© Environment Agency

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Many people see a dry riverbed as far less valuable than a flowing river. They can be seen as evidence that increasing droughts and water demands are having negative impacts on our environment. And this can be true – but equally, many rivers worldwide naturally alternate between wet and dry states. In some cases these ‘temporary streams’ dominate river networks, especially in drylands.
Temporary streams experience flowing, ponded and dry states (pictured above, from left to right), creating mosaics of habitat patches with contrasting characteristics. Aquatic and terrestrial species timeshare these habitats, enabling temporary streams to support high biodiversity. We know that species in all ecosystems interact with each other and their environment to provide ecosystem services from which people benefit. But what’s the good of a dry river?

We examine a wide, interdisciplinary literature to find any evidence that temporary streams provide us with ecosystem services: do they deserve a better reputation? We focus on services provided by dry channels, to complement what we already know about how people benefit from flowing streams. We compared temporary streams in hot drylands and those in cooler, more humid regions, as well as those in countries with developed and developing economies, to determine how climate and national wealth affect how people access and value services.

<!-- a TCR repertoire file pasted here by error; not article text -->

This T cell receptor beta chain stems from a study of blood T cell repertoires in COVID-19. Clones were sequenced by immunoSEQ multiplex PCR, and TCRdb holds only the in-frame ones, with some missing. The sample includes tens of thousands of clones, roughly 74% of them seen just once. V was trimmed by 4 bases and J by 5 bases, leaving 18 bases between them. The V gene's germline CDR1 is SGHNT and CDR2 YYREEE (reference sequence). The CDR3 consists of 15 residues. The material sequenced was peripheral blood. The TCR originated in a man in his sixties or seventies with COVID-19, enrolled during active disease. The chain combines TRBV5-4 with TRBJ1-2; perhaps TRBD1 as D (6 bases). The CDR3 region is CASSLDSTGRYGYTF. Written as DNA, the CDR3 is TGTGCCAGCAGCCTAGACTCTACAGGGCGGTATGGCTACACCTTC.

Our results include some surprises. For example, although water – a basic ‘provisioning’ service – is most plentiful when rivers are flowing, digging into the bed during dry phases allows people without access to tap water to collect higher quality drinking water more safely. Dry riverbeds also support unique recreational activities, such as a so-called “dry riverboat race” in Australia (pictured below), and challenging off-road ultramarathons.

© Alli Polin, https://creativecommons.org/licenses/by-sa/2.0/

Our study highlights that temporary streams benefit people even when they are dry, with some unique services made possible by shifts between wet and dry states. However, we need new research to quantify how people’s use of services varies across different regions, and to financially value this service use. Such valuation will motivate much-needed management actions to protect these dynamic ecosystems. In the meantime, it’s time to change our perceptions of temporary streams.